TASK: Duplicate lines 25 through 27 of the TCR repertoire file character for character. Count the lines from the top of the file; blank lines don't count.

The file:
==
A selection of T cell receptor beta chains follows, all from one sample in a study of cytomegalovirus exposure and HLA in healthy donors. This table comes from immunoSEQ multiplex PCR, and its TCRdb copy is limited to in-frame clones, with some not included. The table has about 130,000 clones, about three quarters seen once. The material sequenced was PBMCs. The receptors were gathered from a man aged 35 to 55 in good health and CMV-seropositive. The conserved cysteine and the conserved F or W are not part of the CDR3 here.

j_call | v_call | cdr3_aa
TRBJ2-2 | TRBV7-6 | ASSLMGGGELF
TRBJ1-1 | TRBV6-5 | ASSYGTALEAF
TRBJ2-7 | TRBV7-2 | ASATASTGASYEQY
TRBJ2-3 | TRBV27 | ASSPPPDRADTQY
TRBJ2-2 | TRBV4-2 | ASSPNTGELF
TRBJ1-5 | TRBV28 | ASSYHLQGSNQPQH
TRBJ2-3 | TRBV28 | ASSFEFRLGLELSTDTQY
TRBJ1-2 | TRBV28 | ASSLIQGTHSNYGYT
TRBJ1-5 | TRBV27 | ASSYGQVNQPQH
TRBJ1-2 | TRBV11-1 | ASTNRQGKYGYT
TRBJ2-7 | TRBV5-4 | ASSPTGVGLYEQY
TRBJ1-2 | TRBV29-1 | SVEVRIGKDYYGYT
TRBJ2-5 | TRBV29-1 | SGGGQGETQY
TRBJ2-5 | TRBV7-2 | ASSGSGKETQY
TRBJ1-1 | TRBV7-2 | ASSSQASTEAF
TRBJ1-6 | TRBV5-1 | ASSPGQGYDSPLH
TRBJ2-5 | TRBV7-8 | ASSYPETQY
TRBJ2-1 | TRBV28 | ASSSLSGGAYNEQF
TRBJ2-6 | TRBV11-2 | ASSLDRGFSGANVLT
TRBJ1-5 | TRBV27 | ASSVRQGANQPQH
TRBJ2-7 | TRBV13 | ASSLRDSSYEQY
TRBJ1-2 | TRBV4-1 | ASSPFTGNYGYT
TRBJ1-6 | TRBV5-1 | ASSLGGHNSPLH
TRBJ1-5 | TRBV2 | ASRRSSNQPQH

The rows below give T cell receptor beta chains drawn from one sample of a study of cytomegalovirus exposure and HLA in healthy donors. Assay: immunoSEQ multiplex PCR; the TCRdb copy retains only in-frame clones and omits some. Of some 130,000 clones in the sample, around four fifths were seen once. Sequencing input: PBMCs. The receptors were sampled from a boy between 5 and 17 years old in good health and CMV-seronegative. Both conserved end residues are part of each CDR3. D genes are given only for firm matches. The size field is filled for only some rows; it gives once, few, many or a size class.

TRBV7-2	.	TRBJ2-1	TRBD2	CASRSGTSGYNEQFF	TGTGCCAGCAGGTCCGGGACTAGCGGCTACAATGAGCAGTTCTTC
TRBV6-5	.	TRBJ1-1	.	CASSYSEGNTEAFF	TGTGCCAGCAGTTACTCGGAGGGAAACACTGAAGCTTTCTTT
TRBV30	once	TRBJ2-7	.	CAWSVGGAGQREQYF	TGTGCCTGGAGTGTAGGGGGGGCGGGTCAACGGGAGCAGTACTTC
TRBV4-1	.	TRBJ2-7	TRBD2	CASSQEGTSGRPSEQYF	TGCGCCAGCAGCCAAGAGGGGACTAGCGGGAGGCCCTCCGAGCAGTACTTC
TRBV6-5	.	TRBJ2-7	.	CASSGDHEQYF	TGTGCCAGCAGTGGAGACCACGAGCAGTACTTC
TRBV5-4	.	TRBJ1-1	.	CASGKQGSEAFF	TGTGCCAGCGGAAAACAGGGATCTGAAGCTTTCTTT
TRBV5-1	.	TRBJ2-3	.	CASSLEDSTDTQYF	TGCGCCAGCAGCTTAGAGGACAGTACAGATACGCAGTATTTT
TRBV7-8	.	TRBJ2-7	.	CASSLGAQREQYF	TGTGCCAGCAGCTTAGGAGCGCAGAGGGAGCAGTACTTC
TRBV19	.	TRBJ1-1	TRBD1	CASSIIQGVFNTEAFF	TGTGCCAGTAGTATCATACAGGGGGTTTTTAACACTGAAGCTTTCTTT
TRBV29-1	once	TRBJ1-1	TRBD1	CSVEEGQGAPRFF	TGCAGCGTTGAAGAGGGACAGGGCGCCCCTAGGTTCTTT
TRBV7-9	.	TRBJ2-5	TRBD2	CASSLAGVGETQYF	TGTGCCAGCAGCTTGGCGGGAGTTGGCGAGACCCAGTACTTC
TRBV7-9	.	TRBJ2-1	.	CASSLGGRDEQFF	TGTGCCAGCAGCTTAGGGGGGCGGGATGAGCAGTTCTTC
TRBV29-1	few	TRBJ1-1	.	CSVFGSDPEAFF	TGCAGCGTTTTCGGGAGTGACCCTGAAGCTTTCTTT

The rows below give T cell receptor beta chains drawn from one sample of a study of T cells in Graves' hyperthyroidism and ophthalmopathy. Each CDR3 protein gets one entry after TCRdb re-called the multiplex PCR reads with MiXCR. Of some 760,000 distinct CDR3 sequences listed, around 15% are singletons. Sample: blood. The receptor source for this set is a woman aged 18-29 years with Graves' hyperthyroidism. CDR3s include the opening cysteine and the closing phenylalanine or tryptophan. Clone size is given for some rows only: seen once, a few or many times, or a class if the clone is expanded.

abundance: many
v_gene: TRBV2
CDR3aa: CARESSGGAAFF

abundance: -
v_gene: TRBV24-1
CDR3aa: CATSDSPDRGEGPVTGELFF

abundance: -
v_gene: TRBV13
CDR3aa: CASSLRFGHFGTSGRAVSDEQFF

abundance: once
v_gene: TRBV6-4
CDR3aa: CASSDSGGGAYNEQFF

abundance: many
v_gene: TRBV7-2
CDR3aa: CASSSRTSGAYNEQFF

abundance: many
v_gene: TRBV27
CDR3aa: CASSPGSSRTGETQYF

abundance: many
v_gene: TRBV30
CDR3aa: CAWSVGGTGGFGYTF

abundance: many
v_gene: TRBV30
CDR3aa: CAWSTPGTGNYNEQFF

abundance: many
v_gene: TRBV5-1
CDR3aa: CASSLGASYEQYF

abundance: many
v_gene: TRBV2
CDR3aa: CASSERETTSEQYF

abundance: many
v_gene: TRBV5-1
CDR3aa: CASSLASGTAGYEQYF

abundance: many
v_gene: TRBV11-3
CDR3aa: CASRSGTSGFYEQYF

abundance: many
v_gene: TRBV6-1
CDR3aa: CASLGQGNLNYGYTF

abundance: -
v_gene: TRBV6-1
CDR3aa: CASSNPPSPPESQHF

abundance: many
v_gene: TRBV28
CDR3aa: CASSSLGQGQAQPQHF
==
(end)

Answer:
TRBJ1-6 | TRBV5-1 | ASSLGGHNSPLH
TRBJ1-5 | TRBV2 | ASRRSSNQPQH

The rows below give T cell receptor beta chains drawn from one sample of a study of cytomegalovirus exposure and HLA in healthy donors. Assay: immunoSEQ multiplex PCR; the TCRdb copy retains only in-frame clones and omits some. Of some 130,000 clones in the sample, around four fifths were seen once. Sequencing input: PBMCs. The receptors were sampled from a boy between 5 and 17 years old in good health and CMV-seronegative. Both conserved end residues are part of each CDR3. D genes are given only for firm matches. The size field is filled for only some rows; it gives once, few, many or a size class.